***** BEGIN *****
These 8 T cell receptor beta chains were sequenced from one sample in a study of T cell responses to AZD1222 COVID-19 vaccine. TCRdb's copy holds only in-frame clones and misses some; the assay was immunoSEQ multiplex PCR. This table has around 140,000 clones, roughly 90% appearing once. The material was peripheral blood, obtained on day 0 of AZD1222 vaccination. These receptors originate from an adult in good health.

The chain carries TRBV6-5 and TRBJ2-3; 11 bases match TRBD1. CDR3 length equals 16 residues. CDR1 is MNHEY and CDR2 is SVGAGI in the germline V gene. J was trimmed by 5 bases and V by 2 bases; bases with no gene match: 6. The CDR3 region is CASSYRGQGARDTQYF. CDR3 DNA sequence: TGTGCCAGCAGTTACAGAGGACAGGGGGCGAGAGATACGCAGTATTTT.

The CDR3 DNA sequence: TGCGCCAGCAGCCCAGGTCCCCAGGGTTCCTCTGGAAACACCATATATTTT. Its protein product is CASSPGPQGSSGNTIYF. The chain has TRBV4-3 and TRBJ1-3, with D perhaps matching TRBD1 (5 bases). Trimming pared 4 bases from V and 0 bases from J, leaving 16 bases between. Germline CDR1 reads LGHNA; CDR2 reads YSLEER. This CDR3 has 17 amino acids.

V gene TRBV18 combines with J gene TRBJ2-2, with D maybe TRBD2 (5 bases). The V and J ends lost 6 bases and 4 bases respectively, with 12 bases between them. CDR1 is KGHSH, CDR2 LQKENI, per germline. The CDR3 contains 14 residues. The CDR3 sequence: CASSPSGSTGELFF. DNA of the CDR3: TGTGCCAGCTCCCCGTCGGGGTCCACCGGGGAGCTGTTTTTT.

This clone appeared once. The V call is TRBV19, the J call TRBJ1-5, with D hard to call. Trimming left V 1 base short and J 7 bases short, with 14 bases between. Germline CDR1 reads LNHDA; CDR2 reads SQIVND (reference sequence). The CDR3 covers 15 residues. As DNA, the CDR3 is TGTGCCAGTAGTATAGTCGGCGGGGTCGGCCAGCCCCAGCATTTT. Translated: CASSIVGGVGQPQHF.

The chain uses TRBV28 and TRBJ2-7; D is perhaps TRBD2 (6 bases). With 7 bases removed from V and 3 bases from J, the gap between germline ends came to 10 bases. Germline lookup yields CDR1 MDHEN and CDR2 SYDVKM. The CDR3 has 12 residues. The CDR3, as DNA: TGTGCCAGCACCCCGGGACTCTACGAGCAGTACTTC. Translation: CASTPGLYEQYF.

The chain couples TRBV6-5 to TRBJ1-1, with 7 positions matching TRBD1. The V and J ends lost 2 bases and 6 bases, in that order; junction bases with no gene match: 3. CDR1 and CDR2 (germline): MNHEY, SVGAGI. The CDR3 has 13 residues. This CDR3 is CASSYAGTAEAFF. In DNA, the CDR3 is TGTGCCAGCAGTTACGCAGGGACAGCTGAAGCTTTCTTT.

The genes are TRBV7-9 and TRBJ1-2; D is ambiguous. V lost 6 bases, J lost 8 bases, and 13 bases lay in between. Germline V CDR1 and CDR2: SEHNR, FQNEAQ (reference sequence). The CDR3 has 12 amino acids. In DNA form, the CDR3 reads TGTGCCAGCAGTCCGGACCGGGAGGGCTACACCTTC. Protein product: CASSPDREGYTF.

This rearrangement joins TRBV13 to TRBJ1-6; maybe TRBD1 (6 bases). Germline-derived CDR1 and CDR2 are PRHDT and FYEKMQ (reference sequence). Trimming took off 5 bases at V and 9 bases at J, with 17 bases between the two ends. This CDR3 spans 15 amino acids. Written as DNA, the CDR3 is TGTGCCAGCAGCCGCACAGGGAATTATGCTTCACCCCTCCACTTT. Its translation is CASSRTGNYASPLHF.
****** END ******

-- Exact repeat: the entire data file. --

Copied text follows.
These 8 T cell receptor beta chains were sequenced from one sample in a study of T cell responses to AZD1222 COVID-19 vaccine. TCRdb's copy holds only in-frame clones and misses some; the assay was immunoSEQ multiplex PCR. This table has around 140,000 clones, roughly 90% appearing once. The material was peripheral blood, obtained on day 0 of AZD1222 vaccination. These receptors originate from an adult in good health.

The chain carries TRBV6-5 and TRBJ2-3; 11 bases match TRBD1. CDR3 length equals 16 residues. CDR1 is MNHEY and CDR2 is SVGAGI in the germline V gene. J was trimmed by 5 bases and V by 2 bases; bases with no gene match: 6. The CDR3 region is CASSYRGQGARDTQYF. CDR3 DNA sequence: TGTGCCAGCAGTTACAGAGGACAGGGGGCGAGAGATACGCAGTATTTT.

The CDR3 DNA sequence: TGCGCCAGCAGCCCAGGTCCCCAGGGTTCCTCTGGAAACACCATATATTTT. Its protein product is CASSPGPQGSSGNTIYF. The chain has TRBV4-3 and TRBJ1-3, with D perhaps matching TRBD1 (5 bases). Trimming pared 4 bases from V and 0 bases from J, leaving 16 bases between. Germline CDR1 reads LGHNA; CDR2 reads YSLEER. This CDR3 has 17 amino acids.

V gene TRBV18 combines with J gene TRBJ2-2, with D maybe TRBD2 (5 bases). The V and J ends lost 6 bases and 4 bases respectively, with 12 bases between them. CDR1 is KGHSH, CDR2 LQKENI, per germline. The CDR3 contains 14 residues. The CDR3 sequence: CASSPSGSTGELFF. DNA of the CDR3: TGTGCCAGCTCCCCGTCGGGGTCCACCGGGGAGCTGTTTTTT.

This clone appeared once. The V call is TRBV19, the J call TRBJ1-5, with D hard to call. Trimming left V 1 base short and J 7 bases short, with 14 bases between. Germline CDR1 reads LNHDA; CDR2 reads SQIVND (reference sequence). The CDR3 covers 15 residues. As DNA, the CDR3 is TGTGCCAGTAGTATAGTCGGCGGGGTCGGCCAGCCCCAGCATTTT. Translated: CASSIVGGVGQPQHF.

The chain uses TRBV28 and TRBJ2-7; D is perhaps TRBD2 (6 bases). With 7 bases removed from V and 3 bases from J, the gap between germline ends came to 10 bases. Germline lookup yields CDR1 MDHEN and CDR2 SYDVKM. The CDR3 has 12 residues. The CDR3, as DNA: TGTGCCAGCACCCCGGGACTCTACGAGCAGTACTTC. Translation: CASTPGLYEQYF.

The chain couples TRBV6-5 to TRBJ1-1, with 7 positions matching TRBD1. The V and J ends lost 2 bases and 6 bases, in that order; junction bases with no gene match: 3. CDR1 and CDR2 (germline): MNHEY, SVGAGI. The CDR3 has 13 residues. This CDR3 is CASSYAGTAEAFF. In DNA, the CDR3 is TGTGCCAGCAGTTACGCAGGGACAGCTGAAGCTTTCTTT.

The genes are TRBV7-9 and TRBJ1-2; D is ambiguous. V lost 6 bases, J lost 8 bases, and 13 bases lay in between. Germline V CDR1 and CDR2: SEHNR, FQNEAQ (reference sequence). The CDR3 has 12 amino acids. In DNA form, the CDR3 reads TGTGCCAGCAGTCCGGACCGGGAGGGCTACACCTTC. Protein product: CASSPDREGYTF.

This rearrangement joins TRBV13 to TRBJ1-6; maybe TRBD1 (6 bases). Germline-derived CDR1 and CDR2 are PRHDT and FYEKMQ (reference sequence). Trimming took off 5 bases at V and 9 bases at J, with 17 bases between the two ends. This CDR3 spans 15 amino acids. Written as DNA, the CDR3 is TGTGCCAGCAGCCGCACAGGGAATTATGCTTCACCCCTCCACTTT. Its translation is CASSRTGNYASPLHF.